It’s been official for months now – California again is facing water crisis. Unusually dry and hot weather had eroded our priceless Sierra snowpack, the supply of much of our water. Our local reservoirs have been low for years now. In addition, water demand in beautiful state is growing each year and our sources of water are drying up.
Climate change models demonstrate that California will become a much drier place in our lifetimes. Not only precipitation will likely decrease, but our precious Sierra snowpack is expected to shrink and leave of only with 10% of its current capacity.
Even more interesting, according to the California Energy Commission, 20% of our state’s electricity is used for the treatment and pumping of water. Groundwater pumping has greatly shrunk our underground aquifers. Parts of the San Joaquin Valley has now seen soil level drop 50’ from the removal of groundwater. Every single river in California has been dammed, wiping out fish populations, including endangered Chinook salmon. Two out of five most endangered rivers in the U.S. are in California.
Let’s face it; this is not our grandkid’s head ache. Very soon water will become a treasured commodity. Sadly, you’d never know it by the way we are dumping it down the drain. A traditional home has potable water piped in from a local water supplier. Amazingly, one half of this water is used for irrigation, where potable water is absolutely unnecessary. Almost all the remainder is used for non-potable water needs in the house, where it is then flushed down the drain to our local sewage treatment plant.
Now that sewage plant spends an enormous amount of time, money and energy treating this so called “greywater” like raw sewage. This makes no sense, does it?
Here are two ways to re-use water already available to us.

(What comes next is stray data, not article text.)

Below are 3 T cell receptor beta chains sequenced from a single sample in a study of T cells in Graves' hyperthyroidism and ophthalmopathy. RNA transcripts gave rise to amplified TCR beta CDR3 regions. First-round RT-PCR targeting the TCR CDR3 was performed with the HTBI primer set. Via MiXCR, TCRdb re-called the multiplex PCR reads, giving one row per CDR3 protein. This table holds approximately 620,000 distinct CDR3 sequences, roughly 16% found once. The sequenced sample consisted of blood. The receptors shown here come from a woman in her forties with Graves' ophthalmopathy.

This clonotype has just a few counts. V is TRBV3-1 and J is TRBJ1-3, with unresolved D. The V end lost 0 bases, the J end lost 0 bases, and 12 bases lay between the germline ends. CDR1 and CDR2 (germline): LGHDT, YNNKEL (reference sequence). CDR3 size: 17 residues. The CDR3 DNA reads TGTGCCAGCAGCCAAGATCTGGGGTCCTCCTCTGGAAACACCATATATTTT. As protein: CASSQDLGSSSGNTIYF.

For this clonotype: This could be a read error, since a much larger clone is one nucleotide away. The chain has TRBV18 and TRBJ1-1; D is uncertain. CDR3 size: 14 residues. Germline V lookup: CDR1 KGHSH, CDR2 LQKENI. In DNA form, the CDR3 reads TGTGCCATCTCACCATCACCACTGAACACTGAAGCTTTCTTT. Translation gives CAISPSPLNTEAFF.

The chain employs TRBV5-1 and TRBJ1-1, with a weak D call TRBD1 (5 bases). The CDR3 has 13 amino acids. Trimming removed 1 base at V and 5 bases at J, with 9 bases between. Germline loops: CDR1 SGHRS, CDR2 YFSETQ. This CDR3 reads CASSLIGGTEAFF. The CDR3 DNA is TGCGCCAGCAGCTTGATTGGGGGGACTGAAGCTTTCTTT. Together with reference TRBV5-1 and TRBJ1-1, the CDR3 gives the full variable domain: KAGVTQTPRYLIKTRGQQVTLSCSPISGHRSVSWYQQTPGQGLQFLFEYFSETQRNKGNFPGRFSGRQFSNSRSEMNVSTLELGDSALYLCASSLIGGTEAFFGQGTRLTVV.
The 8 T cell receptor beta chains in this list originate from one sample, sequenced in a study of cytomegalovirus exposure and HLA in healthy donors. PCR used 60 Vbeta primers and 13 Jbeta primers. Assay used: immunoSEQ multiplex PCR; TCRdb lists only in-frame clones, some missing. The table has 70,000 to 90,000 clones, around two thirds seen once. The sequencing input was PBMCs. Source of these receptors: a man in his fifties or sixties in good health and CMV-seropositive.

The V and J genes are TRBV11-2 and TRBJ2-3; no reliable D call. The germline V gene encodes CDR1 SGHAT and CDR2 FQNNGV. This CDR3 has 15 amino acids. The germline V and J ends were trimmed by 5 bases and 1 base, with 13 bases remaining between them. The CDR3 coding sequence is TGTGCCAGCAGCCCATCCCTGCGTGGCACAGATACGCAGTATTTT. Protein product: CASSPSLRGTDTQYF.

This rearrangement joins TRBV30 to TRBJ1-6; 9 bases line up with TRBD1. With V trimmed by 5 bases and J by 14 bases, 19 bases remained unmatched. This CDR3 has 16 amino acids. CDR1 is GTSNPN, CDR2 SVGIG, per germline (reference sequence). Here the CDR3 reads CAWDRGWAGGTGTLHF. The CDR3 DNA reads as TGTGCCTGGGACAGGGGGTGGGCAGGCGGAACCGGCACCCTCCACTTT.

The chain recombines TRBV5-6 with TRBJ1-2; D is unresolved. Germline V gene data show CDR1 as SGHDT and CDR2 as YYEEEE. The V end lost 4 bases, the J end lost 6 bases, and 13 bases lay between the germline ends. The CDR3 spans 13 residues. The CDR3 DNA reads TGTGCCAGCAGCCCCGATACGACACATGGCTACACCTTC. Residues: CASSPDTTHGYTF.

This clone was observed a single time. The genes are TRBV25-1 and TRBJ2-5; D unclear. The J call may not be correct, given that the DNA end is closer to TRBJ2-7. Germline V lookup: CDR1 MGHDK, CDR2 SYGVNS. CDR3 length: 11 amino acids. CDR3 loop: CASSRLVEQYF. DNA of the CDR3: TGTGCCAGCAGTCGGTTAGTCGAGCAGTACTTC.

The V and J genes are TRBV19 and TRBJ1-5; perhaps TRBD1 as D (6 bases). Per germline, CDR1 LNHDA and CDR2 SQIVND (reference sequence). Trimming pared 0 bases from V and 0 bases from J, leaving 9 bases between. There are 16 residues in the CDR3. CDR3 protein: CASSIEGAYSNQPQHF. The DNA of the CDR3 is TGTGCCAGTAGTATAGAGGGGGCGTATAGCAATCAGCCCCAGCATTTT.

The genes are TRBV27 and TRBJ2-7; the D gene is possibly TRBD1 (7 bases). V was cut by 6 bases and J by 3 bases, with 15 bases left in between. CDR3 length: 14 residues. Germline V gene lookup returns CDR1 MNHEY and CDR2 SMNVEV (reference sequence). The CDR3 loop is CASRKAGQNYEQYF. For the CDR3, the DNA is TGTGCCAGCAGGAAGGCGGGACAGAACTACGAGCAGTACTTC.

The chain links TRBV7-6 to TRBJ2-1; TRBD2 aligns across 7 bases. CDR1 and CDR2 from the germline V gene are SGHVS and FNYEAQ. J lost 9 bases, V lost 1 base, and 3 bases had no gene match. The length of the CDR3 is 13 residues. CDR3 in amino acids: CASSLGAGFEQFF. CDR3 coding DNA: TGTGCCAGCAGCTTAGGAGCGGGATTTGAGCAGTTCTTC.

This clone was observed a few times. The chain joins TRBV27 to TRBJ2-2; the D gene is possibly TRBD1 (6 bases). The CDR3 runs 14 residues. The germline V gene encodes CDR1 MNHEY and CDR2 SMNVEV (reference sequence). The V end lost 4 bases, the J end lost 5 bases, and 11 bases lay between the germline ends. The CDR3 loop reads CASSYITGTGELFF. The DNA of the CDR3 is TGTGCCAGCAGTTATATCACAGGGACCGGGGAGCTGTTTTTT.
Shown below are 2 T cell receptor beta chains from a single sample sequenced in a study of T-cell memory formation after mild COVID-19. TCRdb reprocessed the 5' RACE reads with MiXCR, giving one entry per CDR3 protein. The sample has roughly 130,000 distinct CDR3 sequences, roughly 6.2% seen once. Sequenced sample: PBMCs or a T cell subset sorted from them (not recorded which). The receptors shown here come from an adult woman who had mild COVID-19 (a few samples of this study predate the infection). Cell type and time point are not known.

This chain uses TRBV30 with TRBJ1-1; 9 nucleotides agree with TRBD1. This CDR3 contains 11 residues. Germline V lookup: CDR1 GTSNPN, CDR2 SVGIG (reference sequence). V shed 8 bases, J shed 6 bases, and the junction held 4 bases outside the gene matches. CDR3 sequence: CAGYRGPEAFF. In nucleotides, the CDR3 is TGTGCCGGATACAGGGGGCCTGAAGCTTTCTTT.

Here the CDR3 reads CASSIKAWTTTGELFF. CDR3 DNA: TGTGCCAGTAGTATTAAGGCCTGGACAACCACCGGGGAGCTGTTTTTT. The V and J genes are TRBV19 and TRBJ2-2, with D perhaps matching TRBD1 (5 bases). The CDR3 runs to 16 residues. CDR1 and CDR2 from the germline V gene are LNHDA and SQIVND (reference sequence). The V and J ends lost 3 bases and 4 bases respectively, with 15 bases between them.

Diverting Greywater for Re-use
Make a greywater system by diverting water from sinks, showers and laundry to your landscaping needs. Majority of conservation minded folks simply use a plain pipe or hose for landscaping, wherever water is needed. The addition of a mulch and /or gravel filter, often planted with grasses, creates a very robust and clean system. Regrettably, California’s greywater regulations are backward, excessively fearful of some remote chance of spreading pathogens. Profuse amounts of research has shown that sponges, keyboards, doorknobs, and other people are the most likely sources of most contagions. In fact, there has never been a documented illness in California from greywater. As a result of this however, virtually all greywater systems are done without permits. Luckily, acknowledging the state’s outdated perception of greywater, local jurisdictions are increasingly passing regulations to make it simpler and cheaper to install legal greywater systems.
Rainwater has been coming down from heavens for as long as this planet has existed. Yes we have less of it here in California than in some other states but that makes capturing of this water even more important.
This is super simple. Rainwater from your roof can be harvested and reused for landscaping needs by diverting it from your downspouts into a storage container. Rain barrels and other relatively small storage devices can be utilized, but they do tend to fill and be depleted quickly as the average roof diverts 10-15,000 gallons of rainwater a year. The best way is to install large above-ground or underground cisterns that hold about as much water as your roof will be willing to deliver. This water can then be used in the dry season with the use of a simple filter and a solar powered pump.
A different way to capture rainwater would be to build a nice pond for storage. A clay bottomed vernal pond can be a beautiful touch to your yard and act as a wetland habitat for birds or even a few fishes. If you really want to create a visually pleasing space then use some wetland native plants. This will really spruce up your yard and get your neighbors talking.
Water is the ultimate source of life; don’t let it slip through your fingers.
Post Author: Forrest Linebarger is the CEO of VOX Design Group Inc. based in Mountain View, which specializes in green building.